Hey Folks, Im wondering if this setup ;
can be tweaked to drive an IR Laser Diode instead of a plain old IR LED. I'm building a system where Im using this beam trigger outdoors, and I need better range than a simple diode. Ive procured a 3.5 - 5V 100ma laser diode and it works great in a continuous beam setup, but there is toooo much ambient IR in the summer for this type of arrangement. If I simply swap the laser for the LED, there isnt enough voltage (around 1.8v I think) to drive the laser...Thoughts?
If I simply swap the laser for the LED, there isnt enough voltage (around 1.8v I think) to drive the laser...Thoughts?
Did you connect the laser directly to an Arduino pin?
The usual answer is to put your detector in a tube (pointing directly at your IR source), to prevent ambient IR 'noise' affecting your set-up. Most model shops stock small diameter brass tubing, which is ideal for this.
Yes, to Pin3 (via a bread board, but yes) as described. I want the strongest output I can get so I skipped the resistor to get the full 5V ( it calls for a 1ohm, and in truth I don't have any).
Henry, I tried that, but in broad daylight in a wooded area, there is a FLOOD of IR light (green leave have a huge IR reflectance). I had to actually put my thumb over the tube to get the circuit to trip.
Yes, to Pin3 (via a bread board, but yes)
Continue to do that and you will destroy the pin 3 output driver. Continue to do that and you will very likely damage more than pin 3. There is a slight possibility that you have already caused permanent damage.
Keep the current less than 40mA per pin; 20mA is a good target.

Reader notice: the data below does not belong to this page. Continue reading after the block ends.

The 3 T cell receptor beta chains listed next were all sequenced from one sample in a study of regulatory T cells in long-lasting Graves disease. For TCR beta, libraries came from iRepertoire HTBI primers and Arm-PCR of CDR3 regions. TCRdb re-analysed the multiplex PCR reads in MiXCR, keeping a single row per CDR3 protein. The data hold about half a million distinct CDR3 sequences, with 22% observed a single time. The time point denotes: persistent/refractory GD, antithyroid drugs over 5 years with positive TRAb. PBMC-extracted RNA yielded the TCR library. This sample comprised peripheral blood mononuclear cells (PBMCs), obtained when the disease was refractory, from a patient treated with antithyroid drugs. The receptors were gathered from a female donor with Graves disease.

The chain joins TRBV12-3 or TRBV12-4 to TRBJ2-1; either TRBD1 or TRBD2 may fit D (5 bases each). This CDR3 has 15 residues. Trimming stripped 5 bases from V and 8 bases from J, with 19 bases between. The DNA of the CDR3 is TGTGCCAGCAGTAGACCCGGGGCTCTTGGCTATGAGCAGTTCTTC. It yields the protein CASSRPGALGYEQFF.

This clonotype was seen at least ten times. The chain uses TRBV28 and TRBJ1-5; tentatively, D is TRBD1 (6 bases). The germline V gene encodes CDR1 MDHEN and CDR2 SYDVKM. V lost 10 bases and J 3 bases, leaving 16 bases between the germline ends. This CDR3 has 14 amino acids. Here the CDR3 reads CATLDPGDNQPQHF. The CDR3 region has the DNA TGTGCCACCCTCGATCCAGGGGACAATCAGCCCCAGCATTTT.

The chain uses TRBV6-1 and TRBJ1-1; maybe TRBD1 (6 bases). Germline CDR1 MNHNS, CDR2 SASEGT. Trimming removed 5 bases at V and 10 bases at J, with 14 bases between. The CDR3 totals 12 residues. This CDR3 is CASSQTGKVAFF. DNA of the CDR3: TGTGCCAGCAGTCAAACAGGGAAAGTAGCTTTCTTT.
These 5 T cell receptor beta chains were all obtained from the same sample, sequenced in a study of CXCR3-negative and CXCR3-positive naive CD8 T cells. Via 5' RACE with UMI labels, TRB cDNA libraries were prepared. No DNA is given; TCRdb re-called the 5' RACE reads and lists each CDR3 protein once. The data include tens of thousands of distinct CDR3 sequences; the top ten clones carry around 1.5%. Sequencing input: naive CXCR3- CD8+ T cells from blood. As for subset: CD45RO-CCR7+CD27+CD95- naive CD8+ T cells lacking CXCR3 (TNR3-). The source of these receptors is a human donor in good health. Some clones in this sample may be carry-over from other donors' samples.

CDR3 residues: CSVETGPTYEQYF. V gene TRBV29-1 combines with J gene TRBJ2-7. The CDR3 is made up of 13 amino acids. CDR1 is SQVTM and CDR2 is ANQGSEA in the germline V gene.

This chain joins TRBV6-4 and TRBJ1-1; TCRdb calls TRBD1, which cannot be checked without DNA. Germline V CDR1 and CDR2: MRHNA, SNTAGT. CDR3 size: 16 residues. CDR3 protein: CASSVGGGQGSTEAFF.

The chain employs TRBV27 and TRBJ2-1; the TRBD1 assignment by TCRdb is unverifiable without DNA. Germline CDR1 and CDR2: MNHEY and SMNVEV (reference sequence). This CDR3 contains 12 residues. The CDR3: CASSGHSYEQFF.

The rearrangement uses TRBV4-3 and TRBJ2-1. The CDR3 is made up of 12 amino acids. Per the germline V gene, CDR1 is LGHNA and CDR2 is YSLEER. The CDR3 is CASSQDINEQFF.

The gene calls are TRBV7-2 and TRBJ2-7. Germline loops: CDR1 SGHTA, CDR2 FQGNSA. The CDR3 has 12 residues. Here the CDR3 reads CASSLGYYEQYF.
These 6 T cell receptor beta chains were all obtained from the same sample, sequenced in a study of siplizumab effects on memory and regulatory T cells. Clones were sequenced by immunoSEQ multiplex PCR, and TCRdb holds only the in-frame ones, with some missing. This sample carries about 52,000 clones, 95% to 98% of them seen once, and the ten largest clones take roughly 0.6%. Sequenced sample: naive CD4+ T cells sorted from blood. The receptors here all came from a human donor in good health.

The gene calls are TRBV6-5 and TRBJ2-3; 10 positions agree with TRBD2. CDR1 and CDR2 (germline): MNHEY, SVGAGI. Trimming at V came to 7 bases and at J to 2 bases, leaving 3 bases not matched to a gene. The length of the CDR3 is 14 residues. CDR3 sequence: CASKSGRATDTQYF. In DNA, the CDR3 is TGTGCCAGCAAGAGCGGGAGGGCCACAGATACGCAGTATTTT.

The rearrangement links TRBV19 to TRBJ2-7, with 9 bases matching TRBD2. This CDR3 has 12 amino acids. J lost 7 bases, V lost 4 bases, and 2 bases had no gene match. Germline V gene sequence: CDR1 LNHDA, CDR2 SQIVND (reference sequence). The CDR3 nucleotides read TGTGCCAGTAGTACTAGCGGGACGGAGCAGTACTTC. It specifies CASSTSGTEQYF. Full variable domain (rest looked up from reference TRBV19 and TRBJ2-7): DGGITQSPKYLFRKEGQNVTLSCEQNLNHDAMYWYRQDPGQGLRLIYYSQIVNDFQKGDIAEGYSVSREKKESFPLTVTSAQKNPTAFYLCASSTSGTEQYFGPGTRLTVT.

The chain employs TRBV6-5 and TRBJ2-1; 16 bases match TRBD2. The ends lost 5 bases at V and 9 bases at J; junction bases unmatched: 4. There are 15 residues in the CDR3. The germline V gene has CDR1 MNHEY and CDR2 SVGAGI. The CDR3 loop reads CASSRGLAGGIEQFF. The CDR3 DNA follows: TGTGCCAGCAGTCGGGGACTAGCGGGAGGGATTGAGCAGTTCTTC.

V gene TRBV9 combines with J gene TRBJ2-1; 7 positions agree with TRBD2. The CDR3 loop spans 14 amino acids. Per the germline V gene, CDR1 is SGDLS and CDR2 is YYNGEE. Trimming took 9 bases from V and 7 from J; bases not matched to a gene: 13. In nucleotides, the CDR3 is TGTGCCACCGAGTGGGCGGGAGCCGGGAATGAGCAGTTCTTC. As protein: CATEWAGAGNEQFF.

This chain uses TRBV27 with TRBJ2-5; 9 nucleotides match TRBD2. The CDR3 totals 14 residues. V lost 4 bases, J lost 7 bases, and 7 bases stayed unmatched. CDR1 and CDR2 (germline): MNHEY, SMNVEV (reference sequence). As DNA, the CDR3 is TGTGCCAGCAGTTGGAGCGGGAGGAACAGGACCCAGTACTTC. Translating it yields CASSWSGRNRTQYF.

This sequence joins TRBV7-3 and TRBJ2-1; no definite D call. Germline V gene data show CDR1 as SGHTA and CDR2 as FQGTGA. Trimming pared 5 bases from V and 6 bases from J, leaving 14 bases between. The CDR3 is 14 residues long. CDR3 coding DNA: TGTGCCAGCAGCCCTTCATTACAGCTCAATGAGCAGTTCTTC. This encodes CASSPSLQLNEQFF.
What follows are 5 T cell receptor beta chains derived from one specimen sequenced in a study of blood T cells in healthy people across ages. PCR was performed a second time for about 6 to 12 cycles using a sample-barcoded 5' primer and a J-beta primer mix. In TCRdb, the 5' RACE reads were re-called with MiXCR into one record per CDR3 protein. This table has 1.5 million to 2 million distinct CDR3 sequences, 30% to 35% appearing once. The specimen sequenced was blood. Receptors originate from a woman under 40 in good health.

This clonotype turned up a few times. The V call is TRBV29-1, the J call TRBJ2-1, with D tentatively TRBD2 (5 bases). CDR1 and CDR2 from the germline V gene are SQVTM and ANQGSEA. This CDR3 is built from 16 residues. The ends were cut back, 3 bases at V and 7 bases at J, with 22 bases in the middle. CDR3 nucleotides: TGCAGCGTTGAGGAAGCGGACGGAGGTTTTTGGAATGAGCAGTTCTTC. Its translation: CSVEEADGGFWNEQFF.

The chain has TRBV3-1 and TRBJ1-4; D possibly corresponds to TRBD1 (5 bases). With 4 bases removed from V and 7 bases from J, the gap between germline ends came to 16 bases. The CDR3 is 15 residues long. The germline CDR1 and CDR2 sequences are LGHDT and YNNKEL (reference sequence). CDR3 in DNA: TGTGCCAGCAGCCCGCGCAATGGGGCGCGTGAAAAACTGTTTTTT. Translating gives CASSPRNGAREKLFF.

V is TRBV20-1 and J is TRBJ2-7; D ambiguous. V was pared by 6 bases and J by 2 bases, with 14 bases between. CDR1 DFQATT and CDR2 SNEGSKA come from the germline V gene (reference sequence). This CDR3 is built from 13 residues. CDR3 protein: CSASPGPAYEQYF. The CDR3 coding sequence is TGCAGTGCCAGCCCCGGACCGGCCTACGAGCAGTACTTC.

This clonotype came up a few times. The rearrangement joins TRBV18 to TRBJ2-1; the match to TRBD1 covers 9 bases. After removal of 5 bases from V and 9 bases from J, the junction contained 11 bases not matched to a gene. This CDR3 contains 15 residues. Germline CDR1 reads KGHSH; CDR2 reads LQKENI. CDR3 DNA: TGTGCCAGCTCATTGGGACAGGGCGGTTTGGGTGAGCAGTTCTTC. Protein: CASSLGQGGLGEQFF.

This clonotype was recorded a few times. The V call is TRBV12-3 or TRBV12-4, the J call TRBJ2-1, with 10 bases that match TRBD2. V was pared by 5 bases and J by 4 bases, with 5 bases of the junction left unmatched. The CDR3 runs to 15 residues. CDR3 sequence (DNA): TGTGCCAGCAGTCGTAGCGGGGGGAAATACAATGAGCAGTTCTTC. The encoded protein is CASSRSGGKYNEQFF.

There is no description of your circuit, no schematic, and the link is to Ken Shirriff's blog. I assume your claim of "as described" is a simple oversight rather than an attempt to be argumentative.
No no no, I wasnt being snippy, Shirriffs circuit (and most PWM circuits Ive found ) state that pin 3 and 11 are the timer pins. I stand warned though, I did not know that was the current limit on the pins. The pin still works fine, because Ive rebuilt Shirriffs circuit several times, and the one he describes with the IR led works just fine still.
You will have to add a driver for the laser. The voltage range (3.5 - 5V) is a problem. If possible try to pin that down to something more precise.
If the voltage is on the 3.5 side then a simple transistor (plus resistors) will work nicely. This forum (and the internet at large) is rife with laser diode examples.
If the voltage is on the 5 side then I have no idea what you should do.
Ok thats good info, I really appreciate that input,.